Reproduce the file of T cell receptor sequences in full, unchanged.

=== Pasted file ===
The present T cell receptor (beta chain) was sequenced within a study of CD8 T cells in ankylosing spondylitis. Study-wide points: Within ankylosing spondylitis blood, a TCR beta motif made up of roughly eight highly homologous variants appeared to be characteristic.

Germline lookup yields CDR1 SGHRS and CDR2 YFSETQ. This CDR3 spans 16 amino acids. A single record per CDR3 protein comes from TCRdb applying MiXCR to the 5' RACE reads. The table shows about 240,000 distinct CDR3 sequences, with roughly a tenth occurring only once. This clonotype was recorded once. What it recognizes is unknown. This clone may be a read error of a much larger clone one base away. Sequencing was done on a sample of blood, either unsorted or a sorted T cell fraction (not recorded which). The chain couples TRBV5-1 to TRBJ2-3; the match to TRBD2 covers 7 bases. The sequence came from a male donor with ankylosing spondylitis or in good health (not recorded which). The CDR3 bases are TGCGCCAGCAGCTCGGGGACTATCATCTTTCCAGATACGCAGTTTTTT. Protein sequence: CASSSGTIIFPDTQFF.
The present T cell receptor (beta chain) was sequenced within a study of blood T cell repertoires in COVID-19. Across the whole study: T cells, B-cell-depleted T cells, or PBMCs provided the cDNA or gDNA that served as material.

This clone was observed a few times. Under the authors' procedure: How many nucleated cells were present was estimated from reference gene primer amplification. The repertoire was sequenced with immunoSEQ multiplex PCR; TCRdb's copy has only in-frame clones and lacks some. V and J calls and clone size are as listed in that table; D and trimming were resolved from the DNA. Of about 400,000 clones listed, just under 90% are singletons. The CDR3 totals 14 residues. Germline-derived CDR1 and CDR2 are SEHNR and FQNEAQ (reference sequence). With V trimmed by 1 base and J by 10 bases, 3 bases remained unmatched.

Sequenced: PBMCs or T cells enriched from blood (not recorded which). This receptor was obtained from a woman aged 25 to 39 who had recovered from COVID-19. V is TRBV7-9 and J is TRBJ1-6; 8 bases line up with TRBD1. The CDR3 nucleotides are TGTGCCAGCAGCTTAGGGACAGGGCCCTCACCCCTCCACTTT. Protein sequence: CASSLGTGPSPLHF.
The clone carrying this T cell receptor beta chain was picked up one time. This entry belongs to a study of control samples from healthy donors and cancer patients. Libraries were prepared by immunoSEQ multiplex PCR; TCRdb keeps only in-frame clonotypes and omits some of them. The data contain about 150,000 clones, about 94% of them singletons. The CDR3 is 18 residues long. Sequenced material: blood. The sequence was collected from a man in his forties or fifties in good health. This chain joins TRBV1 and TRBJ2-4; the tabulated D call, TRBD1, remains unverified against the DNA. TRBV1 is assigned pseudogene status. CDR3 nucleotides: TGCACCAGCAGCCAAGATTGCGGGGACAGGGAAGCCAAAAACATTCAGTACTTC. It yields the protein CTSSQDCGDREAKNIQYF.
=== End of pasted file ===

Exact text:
The present T cell receptor (beta chain) was sequenced within a study of CD8 T cells in ankylosing spondylitis. Study-wide points: Within ankylosing spondylitis blood, a TCR beta motif made up of roughly eight highly homologous variants appeared to be characteristic.

Germline lookup yields CDR1 SGHRS and CDR2 YFSETQ. This CDR3 spans 16 amino acids. A single record per CDR3 protein comes from TCRdb applying MiXCR to the 5' RACE reads. The table shows about 240,000 distinct CDR3 sequences, with roughly a tenth occurring only once. This clonotype was recorded once. What it recognizes is unknown. This clone may be a read error of a much larger clone one base away. Sequencing was done on a sample of blood, either unsorted or a sorted T cell fraction (not recorded which). The chain couples TRBV5-1 to TRBJ2-3; the match to TRBD2 covers 7 bases. The sequence came from a male donor with ankylosing spondylitis or in good health (not recorded which). The CDR3 bases are TGCGCCAGCAGCTCGGGGACTATCATCTTTCCAGATACGCAGTTTTTT. Protein sequence: CASSSGTIIFPDTQFF.
The present T cell receptor (beta chain) was sequenced within a study of blood T cell repertoires in COVID-19. Across the whole study: T cells, B-cell-depleted T cells, or PBMCs provided the cDNA or gDNA that served as material.

This clone was observed a few times. Under the authors' procedure: How many nucleated cells were present was estimated from reference gene primer amplification. The repertoire was sequenced with immunoSEQ multiplex PCR; TCRdb's copy has only in-frame clones and lacks some. V and J calls and clone size are as listed in that table; D and trimming were resolved from the DNA. Of about 400,000 clones listed, just under 90% are singletons. The CDR3 totals 14 residues. Germline-derived CDR1 and CDR2 are SEHNR and FQNEAQ (reference sequence). With V trimmed by 1 base and J by 10 bases, 3 bases remained unmatched.

Sequenced: PBMCs or T cells enriched from blood (not recorded which). This receptor was obtained from a woman aged 25 to 39 who had recovered from COVID-19. V is TRBV7-9 and J is TRBJ1-6; 8 bases line up with TRBD1. The CDR3 nucleotides are TGTGCCAGCAGCTTAGGGACAGGGCCCTCACCCCTCCACTTT. Protein sequence: CASSLGTGPSPLHF.
The clone carrying this T cell receptor beta chain was picked up one time. This entry belongs to a study of control samples from healthy donors and cancer patients. Libraries were prepared by immunoSEQ multiplex PCR; TCRdb keeps only in-frame clonotypes and omits some of them. The data contain about 150,000 clones, about 94% of them singletons. The CDR3 is 18 residues long. Sequenced material: blood. The sequence was collected from a man in his forties or fifties in good health. This chain joins TRBV1 and TRBJ2-4; the tabulated D call, TRBD1, remains unverified against the DNA. TRBV1 is assigned pseudogene status. CDR3 nucleotides: TGCACCAGCAGCCAAGATTGCGGGGACAGGGAAGCCAAAAACATTCAGTACTTC. It yields the protein CTSSQDCGDREAKNIQYF.